Where other shooters would offer the player a host of guns and weapons, “Control” has just the one. The Service Weapon’s default form is an auto-firing pistol, but in the demo it can be morphed into a slow-firing configuration that deals more damage. In this way, the Service Weapon stands in for standard shooter fare such as shotguns and sniper rifles.

In addition to carrying the Service Weapon, Jesse is also endowed with paranormal powers that let her bend the laws of physics. For instance, she can use telekinesis to pick up objects and hurl them towards enemies. This proves an effective strategy for the first wave of Hiss, but more mobile enemies require a shift in tactics.

One of Jesse’s signature abilities is flight. Not full-on Superman-style flight, but the ability to hover in the air. Pressing and holding the jump button sends her upwards, and releasing the button lets her linger in place. She can then move around that plane and fire on enemies from above. She can also come crashing down to deal area damage in a satisfying dive attack.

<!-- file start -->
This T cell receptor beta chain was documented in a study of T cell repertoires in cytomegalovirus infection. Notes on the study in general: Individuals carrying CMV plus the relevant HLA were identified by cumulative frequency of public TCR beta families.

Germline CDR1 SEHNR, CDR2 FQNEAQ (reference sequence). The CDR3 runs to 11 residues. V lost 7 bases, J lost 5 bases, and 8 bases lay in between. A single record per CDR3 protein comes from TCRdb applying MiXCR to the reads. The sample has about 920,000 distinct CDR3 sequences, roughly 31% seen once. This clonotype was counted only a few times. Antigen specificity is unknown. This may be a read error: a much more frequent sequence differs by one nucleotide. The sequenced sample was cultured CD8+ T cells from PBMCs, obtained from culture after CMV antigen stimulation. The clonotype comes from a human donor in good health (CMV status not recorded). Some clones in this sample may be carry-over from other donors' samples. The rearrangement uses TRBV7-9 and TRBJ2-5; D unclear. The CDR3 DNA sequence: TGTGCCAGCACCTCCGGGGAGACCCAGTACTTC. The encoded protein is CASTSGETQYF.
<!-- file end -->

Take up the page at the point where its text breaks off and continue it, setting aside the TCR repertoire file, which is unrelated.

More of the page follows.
Kasurinen said that the idea of “hold and release” is central to the gameplay philosophy of “Control,” that it felt natural and intuitive during playtesting. This can be seen across most of Jesse’s abilities, including flight and telekinesis. With the latter, you’ll hold the left bumper to pick objects up and release it to throw them at enemies.

One of the gameplay pillars for “Control” is the idea of sandbox combat. Kasurinen said his team wanted to encourage players to play their way by providing the tools and letting them approach combat however they want. Central Research is filled to the brim with objects to pick up and throw, but it was also designed with verticality in mind in order to take advantage of Jesse’s flight.

The fallout of Jesse’s skirmish with the Hiss is strewn about the ground. Items and chunks of concrete litter the area, a contrast to the ordered, brutalist nature of The Oldest House. In this way, the combat itself is thematically tied to the subtext of control. The Bureau is founded on the very concept of control, and the Hiss is an upheaval of that.